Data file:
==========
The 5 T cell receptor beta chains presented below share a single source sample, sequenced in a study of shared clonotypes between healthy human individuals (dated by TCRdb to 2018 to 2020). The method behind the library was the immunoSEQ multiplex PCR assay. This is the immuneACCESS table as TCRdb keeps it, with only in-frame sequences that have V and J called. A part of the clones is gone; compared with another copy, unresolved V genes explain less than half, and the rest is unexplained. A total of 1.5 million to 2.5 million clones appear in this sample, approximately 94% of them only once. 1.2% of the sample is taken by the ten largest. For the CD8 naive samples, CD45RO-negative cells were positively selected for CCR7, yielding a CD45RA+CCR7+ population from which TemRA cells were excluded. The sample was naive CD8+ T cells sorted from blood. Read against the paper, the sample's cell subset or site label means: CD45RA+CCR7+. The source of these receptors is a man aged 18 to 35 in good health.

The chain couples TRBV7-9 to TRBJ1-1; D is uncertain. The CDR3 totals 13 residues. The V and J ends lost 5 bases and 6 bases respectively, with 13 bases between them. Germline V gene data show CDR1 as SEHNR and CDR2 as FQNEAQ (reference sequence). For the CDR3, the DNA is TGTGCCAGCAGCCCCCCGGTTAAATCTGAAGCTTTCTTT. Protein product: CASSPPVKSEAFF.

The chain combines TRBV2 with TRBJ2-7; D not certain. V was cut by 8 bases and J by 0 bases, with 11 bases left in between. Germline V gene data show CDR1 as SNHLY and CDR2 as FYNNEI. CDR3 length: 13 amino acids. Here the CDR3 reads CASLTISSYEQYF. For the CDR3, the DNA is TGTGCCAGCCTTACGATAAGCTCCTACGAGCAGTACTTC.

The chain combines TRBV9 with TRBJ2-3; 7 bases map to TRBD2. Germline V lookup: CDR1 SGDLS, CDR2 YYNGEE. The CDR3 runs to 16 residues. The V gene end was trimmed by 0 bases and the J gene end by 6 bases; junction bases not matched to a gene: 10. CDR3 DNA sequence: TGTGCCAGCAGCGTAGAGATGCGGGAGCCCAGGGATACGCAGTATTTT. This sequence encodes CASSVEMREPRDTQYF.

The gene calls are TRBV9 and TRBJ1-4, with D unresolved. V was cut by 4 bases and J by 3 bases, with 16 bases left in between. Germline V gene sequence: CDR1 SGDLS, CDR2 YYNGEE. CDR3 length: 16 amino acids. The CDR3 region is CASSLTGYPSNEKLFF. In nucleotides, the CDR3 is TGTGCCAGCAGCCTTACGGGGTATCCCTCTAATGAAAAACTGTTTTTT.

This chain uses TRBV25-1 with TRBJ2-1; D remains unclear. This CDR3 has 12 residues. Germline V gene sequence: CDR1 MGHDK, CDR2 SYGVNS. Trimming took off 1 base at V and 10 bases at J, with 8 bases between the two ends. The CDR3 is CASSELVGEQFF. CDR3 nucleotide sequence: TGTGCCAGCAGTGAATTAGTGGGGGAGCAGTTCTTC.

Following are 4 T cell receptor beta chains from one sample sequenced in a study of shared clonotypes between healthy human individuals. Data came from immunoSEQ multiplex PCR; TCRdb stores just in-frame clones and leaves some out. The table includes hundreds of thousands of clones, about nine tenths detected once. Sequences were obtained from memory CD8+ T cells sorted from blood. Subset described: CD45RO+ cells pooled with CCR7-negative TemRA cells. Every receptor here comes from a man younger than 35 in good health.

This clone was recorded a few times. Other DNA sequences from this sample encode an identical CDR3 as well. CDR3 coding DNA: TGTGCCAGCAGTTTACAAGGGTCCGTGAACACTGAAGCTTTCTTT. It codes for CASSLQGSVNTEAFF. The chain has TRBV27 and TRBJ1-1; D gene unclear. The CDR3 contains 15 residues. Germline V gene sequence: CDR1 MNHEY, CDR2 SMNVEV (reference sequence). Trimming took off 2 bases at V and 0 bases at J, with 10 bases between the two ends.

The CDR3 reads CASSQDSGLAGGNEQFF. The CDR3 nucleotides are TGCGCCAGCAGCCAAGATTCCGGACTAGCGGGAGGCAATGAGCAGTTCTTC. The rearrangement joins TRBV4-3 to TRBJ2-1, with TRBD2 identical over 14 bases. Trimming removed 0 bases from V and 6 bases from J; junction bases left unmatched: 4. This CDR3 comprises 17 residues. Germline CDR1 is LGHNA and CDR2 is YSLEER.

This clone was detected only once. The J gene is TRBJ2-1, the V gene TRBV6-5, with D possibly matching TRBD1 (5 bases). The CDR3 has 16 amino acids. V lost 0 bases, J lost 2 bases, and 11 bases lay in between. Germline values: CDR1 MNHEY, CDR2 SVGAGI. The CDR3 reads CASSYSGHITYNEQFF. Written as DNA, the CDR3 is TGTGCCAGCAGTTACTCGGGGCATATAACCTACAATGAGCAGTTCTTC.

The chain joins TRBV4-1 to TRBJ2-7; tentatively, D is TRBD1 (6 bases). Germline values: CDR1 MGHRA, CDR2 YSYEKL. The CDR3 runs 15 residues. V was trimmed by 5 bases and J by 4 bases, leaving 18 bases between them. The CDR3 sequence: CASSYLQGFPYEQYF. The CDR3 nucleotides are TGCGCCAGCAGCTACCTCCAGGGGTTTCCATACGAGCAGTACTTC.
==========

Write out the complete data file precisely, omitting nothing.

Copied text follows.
The 5 T cell receptor beta chains presented below share a single source sample, sequenced in a study of shared clonotypes between healthy human individuals (dated by TCRdb to 2018 to 2020). The method behind the library was the immunoSEQ multiplex PCR assay. This is the immuneACCESS table as TCRdb keeps it, with only in-frame sequences that have V and J called. A part of the clones is gone; compared with another copy, unresolved V genes explain less than half, and the rest is unexplained. A total of 1.5 million to 2.5 million clones appear in this sample, approximately 94% of them only once. 1.2% of the sample is taken by the ten largest. For the CD8 naive samples, CD45RO-negative cells were positively selected for CCR7, yielding a CD45RA+CCR7+ population from which TemRA cells were excluded. The sample was naive CD8+ T cells sorted from blood. Read against the paper, the sample's cell subset or site label means: CD45RA+CCR7+. The source of these receptors is a man aged 18 to 35 in good health.

The chain couples TRBV7-9 to TRBJ1-1; D is uncertain. The CDR3 totals 13 residues. The V and J ends lost 5 bases and 6 bases respectively, with 13 bases between them. Germline V gene data show CDR1 as SEHNR and CDR2 as FQNEAQ (reference sequence). For the CDR3, the DNA is TGTGCCAGCAGCCCCCCGGTTAAATCTGAAGCTTTCTTT. Protein product: CASSPPVKSEAFF.

The chain combines TRBV2 with TRBJ2-7; D not certain. V was cut by 8 bases and J by 0 bases, with 11 bases left in between. Germline V gene data show CDR1 as SNHLY and CDR2 as FYNNEI. CDR3 length: 13 amino acids. Here the CDR3 reads CASLTISSYEQYF. For the CDR3, the DNA is TGTGCCAGCCTTACGATAAGCTCCTACGAGCAGTACTTC.

The chain combines TRBV9 with TRBJ2-3; 7 bases map to TRBD2. Germline V lookup: CDR1 SGDLS, CDR2 YYNGEE. The CDR3 runs to 16 residues. The V gene end was trimmed by 0 bases and the J gene end by 6 bases; junction bases not matched to a gene: 10. CDR3 DNA sequence: TGTGCCAGCAGCGTAGAGATGCGGGAGCCCAGGGATACGCAGTATTTT. This sequence encodes CASSVEMREPRDTQYF.

The gene calls are TRBV9 and TRBJ1-4, with D unresolved. V was cut by 4 bases and J by 3 bases, with 16 bases left in between. Germline V gene sequence: CDR1 SGDLS, CDR2 YYNGEE. CDR3 length: 16 amino acids. The CDR3 region is CASSLTGYPSNEKLFF. In nucleotides, the CDR3 is TGTGCCAGCAGCCTTACGGGGTATCCCTCTAATGAAAAACTGTTTTTT.

This chain uses TRBV25-1 with TRBJ2-1; D remains unclear. This CDR3 has 12 residues. Germline V gene sequence: CDR1 MGHDK, CDR2 SYGVNS. Trimming took off 1 base at V and 10 bases at J, with 8 bases between the two ends. The CDR3 is CASSELVGEQFF. CDR3 nucleotide sequence: TGTGCCAGCAGTGAATTAGTGGGGGAGCAGTTCTTC.

Following are 4 T cell receptor beta chains from one sample sequenced in a study of shared clonotypes between healthy human individuals. Data came from immunoSEQ multiplex PCR; TCRdb stores just in-frame clones and leaves some out. The table includes hundreds of thousands of clones, about nine tenths detected once. Sequences were obtained from memory CD8+ T cells sorted from blood. Subset described: CD45RO+ cells pooled with CCR7-negative TemRA cells. Every receptor here comes from a man younger than 35 in good health.

This clone was recorded a few times. Other DNA sequences from this sample encode an identical CDR3 as well. CDR3 coding DNA: TGTGCCAGCAGTTTACAAGGGTCCGTGAACACTGAAGCTTTCTTT. It codes for CASSLQGSVNTEAFF. The chain has TRBV27 and TRBJ1-1; D gene unclear. The CDR3 contains 15 residues. Germline V gene sequence: CDR1 MNHEY, CDR2 SMNVEV (reference sequence). Trimming took off 2 bases at V and 0 bases at J, with 10 bases between the two ends.

The CDR3 reads CASSQDSGLAGGNEQFF. The CDR3 nucleotides are TGCGCCAGCAGCCAAGATTCCGGACTAGCGGGAGGCAATGAGCAGTTCTTC. The rearrangement joins TRBV4-3 to TRBJ2-1, with TRBD2 identical over 14 bases. Trimming removed 0 bases from V and 6 bases from J; junction bases left unmatched: 4. This CDR3 comprises 17 residues. Germline CDR1 is LGHNA and CDR2 is YSLEER.

This clone was detected only once. The J gene is TRBJ2-1, the V gene TRBV6-5, with D possibly matching TRBD1 (5 bases). The CDR3 has 16 amino acids. V lost 0 bases, J lost 2 bases, and 11 bases lay in between. Germline values: CDR1 MNHEY, CDR2 SVGAGI. The CDR3 reads CASSYSGHITYNEQFF. Written as DNA, the CDR3 is TGTGCCAGCAGTTACTCGGGGCATATAACCTACAATGAGCAGTTCTTC.

The chain joins TRBV4-1 to TRBJ2-7; tentatively, D is TRBD1 (6 bases). Germline values: CDR1 MGHRA, CDR2 YSYEKL. The CDR3 runs 15 residues. V was trimmed by 5 bases and J by 4 bases, leaving 18 bases between them. The CDR3 sequence: CASSYLQGFPYEQYF. The CDR3 nucleotides are TGCGCCAGCAGCTACCTCCAGGGGTTTCCATACGAGCAGTACTTC.